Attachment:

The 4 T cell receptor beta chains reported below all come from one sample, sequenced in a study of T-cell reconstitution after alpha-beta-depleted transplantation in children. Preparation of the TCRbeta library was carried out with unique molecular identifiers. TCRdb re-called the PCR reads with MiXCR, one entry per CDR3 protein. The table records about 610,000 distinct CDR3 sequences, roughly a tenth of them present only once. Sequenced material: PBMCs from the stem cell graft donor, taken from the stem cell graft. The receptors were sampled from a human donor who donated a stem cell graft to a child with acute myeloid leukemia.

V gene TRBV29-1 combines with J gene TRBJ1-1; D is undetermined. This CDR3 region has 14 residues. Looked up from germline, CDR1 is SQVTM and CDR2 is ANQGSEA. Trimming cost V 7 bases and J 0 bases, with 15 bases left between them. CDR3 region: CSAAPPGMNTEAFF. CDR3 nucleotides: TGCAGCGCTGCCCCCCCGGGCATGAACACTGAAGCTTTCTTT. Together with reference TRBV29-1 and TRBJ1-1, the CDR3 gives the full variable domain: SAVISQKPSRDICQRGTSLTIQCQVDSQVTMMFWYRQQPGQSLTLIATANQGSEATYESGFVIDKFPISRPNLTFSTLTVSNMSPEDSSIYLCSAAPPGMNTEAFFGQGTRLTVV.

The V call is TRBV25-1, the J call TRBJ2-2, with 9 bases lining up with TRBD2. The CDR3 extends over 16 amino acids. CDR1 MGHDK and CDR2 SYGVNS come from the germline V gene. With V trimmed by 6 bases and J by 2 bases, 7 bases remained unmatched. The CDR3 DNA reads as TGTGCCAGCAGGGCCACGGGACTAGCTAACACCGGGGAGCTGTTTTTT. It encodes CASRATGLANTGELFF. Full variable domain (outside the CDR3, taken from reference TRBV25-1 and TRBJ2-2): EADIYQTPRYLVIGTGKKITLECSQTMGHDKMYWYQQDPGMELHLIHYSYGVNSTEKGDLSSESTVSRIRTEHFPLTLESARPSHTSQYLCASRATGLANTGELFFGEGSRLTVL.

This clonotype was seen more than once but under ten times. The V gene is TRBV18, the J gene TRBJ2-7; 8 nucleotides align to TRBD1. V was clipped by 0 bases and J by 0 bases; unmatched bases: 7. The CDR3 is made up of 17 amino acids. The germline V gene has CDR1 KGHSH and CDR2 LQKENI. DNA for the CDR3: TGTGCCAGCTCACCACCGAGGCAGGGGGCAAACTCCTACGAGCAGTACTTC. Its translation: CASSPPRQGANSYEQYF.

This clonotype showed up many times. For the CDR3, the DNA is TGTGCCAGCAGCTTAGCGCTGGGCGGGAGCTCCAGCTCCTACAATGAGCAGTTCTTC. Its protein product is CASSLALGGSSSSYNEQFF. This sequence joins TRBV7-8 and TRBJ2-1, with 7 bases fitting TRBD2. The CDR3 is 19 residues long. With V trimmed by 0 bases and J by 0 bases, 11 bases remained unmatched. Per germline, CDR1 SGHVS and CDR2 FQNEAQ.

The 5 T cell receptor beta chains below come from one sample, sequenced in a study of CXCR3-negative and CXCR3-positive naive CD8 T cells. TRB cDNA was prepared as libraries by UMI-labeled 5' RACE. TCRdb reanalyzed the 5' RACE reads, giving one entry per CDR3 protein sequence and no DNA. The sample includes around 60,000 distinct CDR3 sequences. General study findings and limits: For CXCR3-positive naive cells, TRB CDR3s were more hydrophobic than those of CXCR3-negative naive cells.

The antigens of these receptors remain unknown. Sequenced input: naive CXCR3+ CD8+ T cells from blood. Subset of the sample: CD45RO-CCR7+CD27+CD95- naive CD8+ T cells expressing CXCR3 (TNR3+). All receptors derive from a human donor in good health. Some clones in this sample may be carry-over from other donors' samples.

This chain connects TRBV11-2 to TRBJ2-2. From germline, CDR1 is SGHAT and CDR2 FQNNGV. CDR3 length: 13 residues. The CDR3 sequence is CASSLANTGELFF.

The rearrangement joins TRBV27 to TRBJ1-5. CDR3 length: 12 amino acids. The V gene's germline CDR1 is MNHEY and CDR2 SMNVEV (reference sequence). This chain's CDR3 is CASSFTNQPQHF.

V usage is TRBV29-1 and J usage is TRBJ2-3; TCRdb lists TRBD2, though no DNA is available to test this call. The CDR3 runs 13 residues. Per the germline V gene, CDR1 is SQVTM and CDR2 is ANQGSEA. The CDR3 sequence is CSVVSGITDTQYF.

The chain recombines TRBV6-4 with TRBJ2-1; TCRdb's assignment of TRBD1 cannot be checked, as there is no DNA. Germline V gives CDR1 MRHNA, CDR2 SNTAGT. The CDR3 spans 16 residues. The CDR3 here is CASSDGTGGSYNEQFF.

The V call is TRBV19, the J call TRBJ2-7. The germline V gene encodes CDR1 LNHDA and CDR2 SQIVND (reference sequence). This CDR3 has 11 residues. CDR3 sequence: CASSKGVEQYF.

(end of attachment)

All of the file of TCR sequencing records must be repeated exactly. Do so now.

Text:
The 4 T cell receptor beta chains reported below all come from one sample, sequenced in a study of T-cell reconstitution after alpha-beta-depleted transplantation in children. Preparation of the TCRbeta library was carried out with unique molecular identifiers. TCRdb re-called the PCR reads with MiXCR, one entry per CDR3 protein. The table records about 610,000 distinct CDR3 sequences, roughly a tenth of them present only once. Sequenced material: PBMCs from the stem cell graft donor, taken from the stem cell graft. The receptors were sampled from a human donor who donated a stem cell graft to a child with acute myeloid leukemia.

V gene TRBV29-1 combines with J gene TRBJ1-1; D is undetermined. This CDR3 region has 14 residues. Looked up from germline, CDR1 is SQVTM and CDR2 is ANQGSEA. Trimming cost V 7 bases and J 0 bases, with 15 bases left between them. CDR3 region: CSAAPPGMNTEAFF. CDR3 nucleotides: TGCAGCGCTGCCCCCCCGGGCATGAACACTGAAGCTTTCTTT. Together with reference TRBV29-1 and TRBJ1-1, the CDR3 gives the full variable domain: SAVISQKPSRDICQRGTSLTIQCQVDSQVTMMFWYRQQPGQSLTLIATANQGSEATYESGFVIDKFPISRPNLTFSTLTVSNMSPEDSSIYLCSAAPPGMNTEAFFGQGTRLTVV.

The V call is TRBV25-1, the J call TRBJ2-2, with 9 bases lining up with TRBD2. The CDR3 extends over 16 amino acids. CDR1 MGHDK and CDR2 SYGVNS come from the germline V gene. With V trimmed by 6 bases and J by 2 bases, 7 bases remained unmatched. The CDR3 DNA reads as TGTGCCAGCAGGGCCACGGGACTAGCTAACACCGGGGAGCTGTTTTTT. It encodes CASRATGLANTGELFF. Full variable domain (outside the CDR3, taken from reference TRBV25-1 and TRBJ2-2): EADIYQTPRYLVIGTGKKITLECSQTMGHDKMYWYQQDPGMELHLIHYSYGVNSTEKGDLSSESTVSRIRTEHFPLTLESARPSHTSQYLCASRATGLANTGELFFGEGSRLTVL.

This clonotype was seen more than once but under ten times. The V gene is TRBV18, the J gene TRBJ2-7; 8 nucleotides align to TRBD1. V was clipped by 0 bases and J by 0 bases; unmatched bases: 7. The CDR3 is made up of 17 amino acids. The germline V gene has CDR1 KGHSH and CDR2 LQKENI. DNA for the CDR3: TGTGCCAGCTCACCACCGAGGCAGGGGGCAAACTCCTACGAGCAGTACTTC. Its translation: CASSPPRQGANSYEQYF.

This clonotype showed up many times. For the CDR3, the DNA is TGTGCCAGCAGCTTAGCGCTGGGCGGGAGCTCCAGCTCCTACAATGAGCAGTTCTTC. Its protein product is CASSLALGGSSSSYNEQFF. This sequence joins TRBV7-8 and TRBJ2-1, with 7 bases fitting TRBD2. The CDR3 is 19 residues long. With V trimmed by 0 bases and J by 0 bases, 11 bases remained unmatched. Per germline, CDR1 SGHVS and CDR2 FQNEAQ.

The 5 T cell receptor beta chains below come from one sample, sequenced in a study of CXCR3-negative and CXCR3-positive naive CD8 T cells. TRB cDNA was prepared as libraries by UMI-labeled 5' RACE. TCRdb reanalyzed the 5' RACE reads, giving one entry per CDR3 protein sequence and no DNA. The sample includes around 60,000 distinct CDR3 sequences. General study findings and limits: For CXCR3-positive naive cells, TRB CDR3s were more hydrophobic than those of CXCR3-negative naive cells.

The antigens of these receptors remain unknown. Sequenced input: naive CXCR3+ CD8+ T cells from blood. Subset of the sample: CD45RO-CCR7+CD27+CD95- naive CD8+ T cells expressing CXCR3 (TNR3+). All receptors derive from a human donor in good health. Some clones in this sample may be carry-over from other donors' samples.

This chain connects TRBV11-2 to TRBJ2-2. From germline, CDR1 is SGHAT and CDR2 FQNNGV. CDR3 length: 13 residues. The CDR3 sequence is CASSLANTGELFF.

The rearrangement joins TRBV27 to TRBJ1-5. CDR3 length: 12 amino acids. The V gene's germline CDR1 is MNHEY and CDR2 SMNVEV (reference sequence). This chain's CDR3 is CASSFTNQPQHF.

V usage is TRBV29-1 and J usage is TRBJ2-3; TCRdb lists TRBD2, though no DNA is available to test this call. The CDR3 runs 13 residues. Per the germline V gene, CDR1 is SQVTM and CDR2 is ANQGSEA. The CDR3 sequence is CSVVSGITDTQYF.

The chain recombines TRBV6-4 with TRBJ2-1; TCRdb's assignment of TRBD1 cannot be checked, as there is no DNA. Germline V gives CDR1 MRHNA, CDR2 SNTAGT. The CDR3 spans 16 residues. The CDR3 here is CASSDGTGGSYNEQFF.

The V call is TRBV19, the J call TRBJ2-7. The germline V gene encodes CDR1 LNHDA and CDR2 SQIVND (reference sequence). This CDR3 has 11 residues. CDR3 sequence: CASSKGVEQYF.